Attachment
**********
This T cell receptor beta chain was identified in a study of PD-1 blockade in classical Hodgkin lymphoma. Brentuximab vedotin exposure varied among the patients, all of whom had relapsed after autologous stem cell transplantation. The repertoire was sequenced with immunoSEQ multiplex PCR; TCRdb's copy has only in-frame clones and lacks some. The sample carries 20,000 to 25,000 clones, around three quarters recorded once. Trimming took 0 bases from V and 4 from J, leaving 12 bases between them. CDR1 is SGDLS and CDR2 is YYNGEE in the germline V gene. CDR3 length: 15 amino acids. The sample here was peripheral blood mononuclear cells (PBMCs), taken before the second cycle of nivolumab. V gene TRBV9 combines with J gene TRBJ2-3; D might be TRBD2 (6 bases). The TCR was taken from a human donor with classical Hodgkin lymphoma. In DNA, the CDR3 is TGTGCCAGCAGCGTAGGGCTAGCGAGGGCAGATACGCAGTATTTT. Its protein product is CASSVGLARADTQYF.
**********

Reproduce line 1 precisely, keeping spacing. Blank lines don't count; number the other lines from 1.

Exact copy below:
This T cell receptor beta chain was identified in a study of PD-1 blockade in classical Hodgkin lymphoma. Brentuximab vedotin exposure varied among the patients, all of whom had relapsed after autologous stem cell transplantation. The repertoire was sequenced with immunoSEQ multiplex PCR; TCRdb's copy has only in-frame clones and lacks some. The sample carries 20,000 to 25,000 clones, around three quarters recorded once. Trimming took 0 bases from V and 4 from J, leaving 12 bases between them. CDR1 is SGDLS and CDR2 is YYNGEE in the germline V gene. CDR3 length: 15 amino acids. The sample here was peripheral blood mononuclear cells (PBMCs), taken before the second cycle of nivolumab. V gene TRBV9 combines with J gene TRBJ2-3; D might be TRBD2 (6 bases). The TCR was taken from a human donor with classical Hodgkin lymphoma. In DNA, the CDR3 is TGTGCCAGCAGCGTAGGGCTAGCGAGGGCAGATACGCAGTATTTT. Its protein product is CASSVGLARADTQYF.